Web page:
Early Discovery: Toddler Program 18-36 Months

During the toddler stage, your child gains more confidence in their surroundings.  In mixed-age settings, they observe older children and their behaviors. They learn real-life tasks while exploring language, math concepts, and gross and fine motor skills.  Children learn these through sensory experiences provided by Montessori materials. Older children will adapt to leadership roles.

The Toddler Program encourages children to express their independence. They return materials to their proper places, can set the table and caring for themselves. Toddlers also learn to interact with other children in a respectful manner. MMIA encourages toddlers to develop their coordination. They can grow in their independence and self-esteem. Children at this age develop expressive and comprehensive language skills.

The MMIA Toddler community is kept small, intimate, and flexible with a variety of planned activities. In this environment, the needs of the children are adhered to at all times rather than a plan created by adults. There should be a feeling of joy in this environment as these young children are given freedom. They are not given license to do whatever they want, but they are given freedom within a structure that caters to their developmental needs.

You’ll find toddlers engaging in work. This the term that Dr. Maria Montessori used to describe the use of various materials in the school setting.

These can include the following:

Language-enrichment materials:

We embrace the Montessori philosophy that children can absorb language from their environment. These are the building blocks for their ability to learn how to talk, read and write. Most MMIA students are reading by the age of 4. The foundation starts in the toddler years.

Coordination materials:

Eye-hand coordination is an essential part of a child’s development. MMIA uses colorful, natural materials that promote eye-hand coordination. These can include a variety of activities, such as gluing.

Practical life materials:

Practical life skills are developed through a child’s day-to-day activities. A child can gain independence and confidence. They can prepare their own food and get themselves dressed.

The MMIA Toddler community is small and has a variety of planned activities. In this environment, the needs of the children are number one. There should be a feeling of joy in this environment as these young children have freedom. They are not allowed to do whatever they want. They have freedom within a structure that caters to their developmental needs.

The Absorbent Mind

Dr. Maria Montessori, drawing upon earlier philosophies, recognized that the period from birth to early childhood as the period of the Absorbent Mind, developed through Sensitive Periods. She divided them into four areas that your child experiences as part of their development.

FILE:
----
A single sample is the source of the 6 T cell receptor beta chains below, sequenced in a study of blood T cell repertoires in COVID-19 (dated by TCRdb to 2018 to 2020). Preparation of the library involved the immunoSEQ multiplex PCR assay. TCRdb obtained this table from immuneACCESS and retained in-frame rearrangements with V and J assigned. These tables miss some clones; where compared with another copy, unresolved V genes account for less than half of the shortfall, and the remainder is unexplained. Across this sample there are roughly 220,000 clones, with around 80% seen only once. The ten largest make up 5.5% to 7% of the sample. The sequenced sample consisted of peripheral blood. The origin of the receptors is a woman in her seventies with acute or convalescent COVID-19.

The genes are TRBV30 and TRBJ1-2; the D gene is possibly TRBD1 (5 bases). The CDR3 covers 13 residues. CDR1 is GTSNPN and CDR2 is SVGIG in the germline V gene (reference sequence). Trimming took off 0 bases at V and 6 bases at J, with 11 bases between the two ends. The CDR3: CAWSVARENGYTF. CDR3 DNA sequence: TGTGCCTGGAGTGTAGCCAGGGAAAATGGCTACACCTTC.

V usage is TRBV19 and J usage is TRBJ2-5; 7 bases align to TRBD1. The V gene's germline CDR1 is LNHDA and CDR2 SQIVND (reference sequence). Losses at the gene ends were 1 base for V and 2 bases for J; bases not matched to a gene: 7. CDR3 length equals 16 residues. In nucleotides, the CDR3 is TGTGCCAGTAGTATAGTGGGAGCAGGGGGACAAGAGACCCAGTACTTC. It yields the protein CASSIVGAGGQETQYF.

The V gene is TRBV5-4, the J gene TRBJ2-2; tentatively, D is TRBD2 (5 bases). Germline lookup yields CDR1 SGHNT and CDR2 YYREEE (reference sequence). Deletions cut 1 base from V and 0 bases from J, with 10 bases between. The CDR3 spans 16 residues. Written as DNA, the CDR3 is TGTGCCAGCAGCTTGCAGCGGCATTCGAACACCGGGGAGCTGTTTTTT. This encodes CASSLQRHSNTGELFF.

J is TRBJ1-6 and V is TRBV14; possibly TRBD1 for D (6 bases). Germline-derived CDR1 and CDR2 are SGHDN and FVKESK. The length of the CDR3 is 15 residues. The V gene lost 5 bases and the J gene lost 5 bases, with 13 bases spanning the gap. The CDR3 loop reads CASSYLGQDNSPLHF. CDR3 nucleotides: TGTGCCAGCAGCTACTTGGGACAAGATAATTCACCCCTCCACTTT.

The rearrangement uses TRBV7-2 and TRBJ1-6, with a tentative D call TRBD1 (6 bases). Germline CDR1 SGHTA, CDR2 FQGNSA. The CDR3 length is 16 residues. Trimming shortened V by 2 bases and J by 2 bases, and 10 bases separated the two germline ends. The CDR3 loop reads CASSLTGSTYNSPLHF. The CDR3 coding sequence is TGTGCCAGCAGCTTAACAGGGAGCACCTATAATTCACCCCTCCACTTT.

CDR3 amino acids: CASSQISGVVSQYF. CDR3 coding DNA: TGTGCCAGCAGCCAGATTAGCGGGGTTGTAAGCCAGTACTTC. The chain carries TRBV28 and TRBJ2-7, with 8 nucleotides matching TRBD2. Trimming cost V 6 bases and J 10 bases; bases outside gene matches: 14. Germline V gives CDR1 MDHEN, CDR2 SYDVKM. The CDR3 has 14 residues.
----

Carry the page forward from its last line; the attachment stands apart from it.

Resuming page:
The following is a summary of those four areas.


Babies are moving, stretching and exploring with their limbs, even before birth. Instructors of Montessori understand the importance of providing children the ability to continue that exploratory movement, using their fingers, hands, legs, and feet to connect with the intriguing objects surrounding them. We encourage an environment that provides infants with free, safe movement so that they can further develop eye-hand coordination. It’s important that a child is not constrained in their ability to move at the early stages of their development.  


Communication is key to a child’s development. As you speak to your infant, you may see them intent on watching your lips and expressions. This is evidence of a baby’s interest in language and the connections made through conversations and other sounds. In Montessori, the development of language is reinforced through a teacher talking and singing to an infant, practices that parents naturally engage in at home. Through imitation, children will start moving their own mouths and making sounds to develop their ability to communicate with those around them.


Touch, taste, sound, smell, and hearing are all new and important perceptions in the life of an infant. As such, the Montessori philosophy is centered on ensuring those sensorial perceptions are engaging without being overwhelming. We choose soothing music, natural materials and elements of nature to accommodate a child’s need for a welcoming sensorial experience of their world. We keep those elements simple, whether it is a classical tune played at a low volume or a chunky round wooden toy.


To help infants and toddlers make sense of their world, it’s important to develop an orderly environment that promotes familiarity and calmness. At Maria Montessori International Academy, we understand the need for children to be in an environment that is calm and welcoming. Throughout our schools,  we facilitate familiar surroundings by keeping items simply furnished and organized. As children develop, they learn the concept of putting objects back into their dedicated places. 

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“The education of even a small child, therefore,
does not aim at preparing him for school, but for life.”

— Dr. Maria Montessori